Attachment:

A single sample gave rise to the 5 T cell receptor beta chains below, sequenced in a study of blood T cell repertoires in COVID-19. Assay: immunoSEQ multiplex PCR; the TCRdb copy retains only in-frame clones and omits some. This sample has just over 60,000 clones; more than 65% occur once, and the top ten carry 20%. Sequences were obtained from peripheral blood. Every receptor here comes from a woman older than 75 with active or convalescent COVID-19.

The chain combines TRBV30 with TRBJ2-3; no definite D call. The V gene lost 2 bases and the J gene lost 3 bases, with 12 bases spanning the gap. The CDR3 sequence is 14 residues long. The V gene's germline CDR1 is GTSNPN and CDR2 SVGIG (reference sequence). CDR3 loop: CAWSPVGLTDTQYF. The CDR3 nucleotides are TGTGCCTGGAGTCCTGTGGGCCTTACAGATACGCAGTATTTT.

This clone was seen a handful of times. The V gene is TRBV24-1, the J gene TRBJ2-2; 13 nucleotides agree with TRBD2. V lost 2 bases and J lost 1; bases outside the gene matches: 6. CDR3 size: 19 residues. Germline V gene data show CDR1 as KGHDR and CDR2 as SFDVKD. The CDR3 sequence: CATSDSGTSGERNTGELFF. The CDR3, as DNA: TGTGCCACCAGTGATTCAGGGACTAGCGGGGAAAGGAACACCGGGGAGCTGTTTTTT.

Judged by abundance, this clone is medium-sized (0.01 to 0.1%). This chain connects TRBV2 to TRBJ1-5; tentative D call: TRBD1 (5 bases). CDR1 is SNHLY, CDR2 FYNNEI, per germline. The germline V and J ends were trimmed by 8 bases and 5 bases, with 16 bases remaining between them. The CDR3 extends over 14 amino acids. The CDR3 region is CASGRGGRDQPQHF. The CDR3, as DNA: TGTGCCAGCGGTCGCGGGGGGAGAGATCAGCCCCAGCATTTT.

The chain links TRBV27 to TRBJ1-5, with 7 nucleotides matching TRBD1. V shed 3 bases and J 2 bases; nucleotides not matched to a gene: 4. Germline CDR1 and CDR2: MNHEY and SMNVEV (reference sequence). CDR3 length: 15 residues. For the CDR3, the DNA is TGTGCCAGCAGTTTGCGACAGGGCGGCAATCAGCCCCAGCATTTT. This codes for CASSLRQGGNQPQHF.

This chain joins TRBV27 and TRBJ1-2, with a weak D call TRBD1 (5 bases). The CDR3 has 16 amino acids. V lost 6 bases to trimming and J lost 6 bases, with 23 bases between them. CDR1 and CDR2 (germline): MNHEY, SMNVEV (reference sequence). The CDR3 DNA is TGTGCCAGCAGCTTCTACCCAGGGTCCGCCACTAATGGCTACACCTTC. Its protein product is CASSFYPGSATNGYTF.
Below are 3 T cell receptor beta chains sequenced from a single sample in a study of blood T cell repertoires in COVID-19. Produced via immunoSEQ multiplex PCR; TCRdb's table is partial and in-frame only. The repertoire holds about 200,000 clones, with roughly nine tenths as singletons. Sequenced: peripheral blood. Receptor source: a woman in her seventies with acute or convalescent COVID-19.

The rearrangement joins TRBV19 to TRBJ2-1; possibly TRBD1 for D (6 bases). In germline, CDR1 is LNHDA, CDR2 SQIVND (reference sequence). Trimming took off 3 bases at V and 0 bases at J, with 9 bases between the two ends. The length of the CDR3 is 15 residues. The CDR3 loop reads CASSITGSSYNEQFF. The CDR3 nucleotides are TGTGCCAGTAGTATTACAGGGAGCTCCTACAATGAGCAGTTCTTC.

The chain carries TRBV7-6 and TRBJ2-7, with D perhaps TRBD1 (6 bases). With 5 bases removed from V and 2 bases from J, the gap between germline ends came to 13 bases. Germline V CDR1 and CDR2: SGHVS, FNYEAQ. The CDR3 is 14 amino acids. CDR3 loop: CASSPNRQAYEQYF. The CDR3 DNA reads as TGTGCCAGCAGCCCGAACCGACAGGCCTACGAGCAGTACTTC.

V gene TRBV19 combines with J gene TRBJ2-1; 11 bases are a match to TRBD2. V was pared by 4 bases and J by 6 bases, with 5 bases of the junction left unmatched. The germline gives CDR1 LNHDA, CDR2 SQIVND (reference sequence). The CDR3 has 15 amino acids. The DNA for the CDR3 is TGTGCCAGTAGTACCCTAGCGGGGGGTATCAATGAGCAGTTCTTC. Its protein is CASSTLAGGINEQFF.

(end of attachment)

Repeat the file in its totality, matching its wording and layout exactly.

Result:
A single sample gave rise to the 5 T cell receptor beta chains below, sequenced in a study of blood T cell repertoires in COVID-19. Assay: immunoSEQ multiplex PCR; the TCRdb copy retains only in-frame clones and omits some. This sample has just over 60,000 clones; more than 65% occur once, and the top ten carry 20%. Sequences were obtained from peripheral blood. Every receptor here comes from a woman older than 75 with active or convalescent COVID-19.

The chain combines TRBV30 with TRBJ2-3; no definite D call. The V gene lost 2 bases and the J gene lost 3 bases, with 12 bases spanning the gap. The CDR3 sequence is 14 residues long. The V gene's germline CDR1 is GTSNPN and CDR2 SVGIG (reference sequence). CDR3 loop: CAWSPVGLTDTQYF. The CDR3 nucleotides are TGTGCCTGGAGTCCTGTGGGCCTTACAGATACGCAGTATTTT.

This clone was seen a handful of times. The V gene is TRBV24-1, the J gene TRBJ2-2; 13 nucleotides agree with TRBD2. V lost 2 bases and J lost 1; bases outside the gene matches: 6. CDR3 size: 19 residues. Germline V gene data show CDR1 as KGHDR and CDR2 as SFDVKD. The CDR3 sequence: CATSDSGTSGERNTGELFF. The CDR3, as DNA: TGTGCCACCAGTGATTCAGGGACTAGCGGGGAAAGGAACACCGGGGAGCTGTTTTTT.

Judged by abundance, this clone is medium-sized (0.01 to 0.1%). This chain connects TRBV2 to TRBJ1-5; tentative D call: TRBD1 (5 bases). CDR1 is SNHLY, CDR2 FYNNEI, per germline. The germline V and J ends were trimmed by 8 bases and 5 bases, with 16 bases remaining between them. The CDR3 extends over 14 amino acids. The CDR3 region is CASGRGGRDQPQHF. The CDR3, as DNA: TGTGCCAGCGGTCGCGGGGGGAGAGATCAGCCCCAGCATTTT.

The chain links TRBV27 to TRBJ1-5, with 7 nucleotides matching TRBD1. V shed 3 bases and J 2 bases; nucleotides not matched to a gene: 4. Germline CDR1 and CDR2: MNHEY and SMNVEV (reference sequence). CDR3 length: 15 residues. For the CDR3, the DNA is TGTGCCAGCAGTTTGCGACAGGGCGGCAATCAGCCCCAGCATTTT. This codes for CASSLRQGGNQPQHF.

This chain joins TRBV27 and TRBJ1-2, with a weak D call TRBD1 (5 bases). The CDR3 has 16 amino acids. V lost 6 bases to trimming and J lost 6 bases, with 23 bases between them. CDR1 and CDR2 (germline): MNHEY, SMNVEV (reference sequence). The CDR3 DNA is TGTGCCAGCAGCTTCTACCCAGGGTCCGCCACTAATGGCTACACCTTC. Its protein product is CASSFYPGSATNGYTF.
Below are 3 T cell receptor beta chains sequenced from a single sample in a study of blood T cell repertoires in COVID-19. Produced via immunoSEQ multiplex PCR; TCRdb's table is partial and in-frame only. The repertoire holds about 200,000 clones, with roughly nine tenths as singletons. Sequenced: peripheral blood. Receptor source: a woman in her seventies with acute or convalescent COVID-19.

The rearrangement joins TRBV19 to TRBJ2-1; possibly TRBD1 for D (6 bases). In germline, CDR1 is LNHDA, CDR2 SQIVND (reference sequence). Trimming took off 3 bases at V and 0 bases at J, with 9 bases between the two ends. The length of the CDR3 is 15 residues. The CDR3 loop reads CASSITGSSYNEQFF. The CDR3 nucleotides are TGTGCCAGTAGTATTACAGGGAGCTCCTACAATGAGCAGTTCTTC.

The chain carries TRBV7-6 and TRBJ2-7, with D perhaps TRBD1 (6 bases). With 5 bases removed from V and 2 bases from J, the gap between germline ends came to 13 bases. Germline V CDR1 and CDR2: SGHVS, FNYEAQ. The CDR3 is 14 amino acids. CDR3 loop: CASSPNRQAYEQYF. The CDR3 DNA reads as TGTGCCAGCAGCCCGAACCGACAGGCCTACGAGCAGTACTTC.

V gene TRBV19 combines with J gene TRBJ2-1; 11 bases are a match to TRBD2. V was pared by 4 bases and J by 6 bases, with 5 bases of the junction left unmatched. The germline gives CDR1 LNHDA, CDR2 SQIVND (reference sequence). The CDR3 has 15 amino acids. The DNA for the CDR3 is TGTGCCAGTAGTACCCTAGCGGGGGGTATCAATGAGCAGTTCTTC. Its protein is CASSTLAGGINEQFF.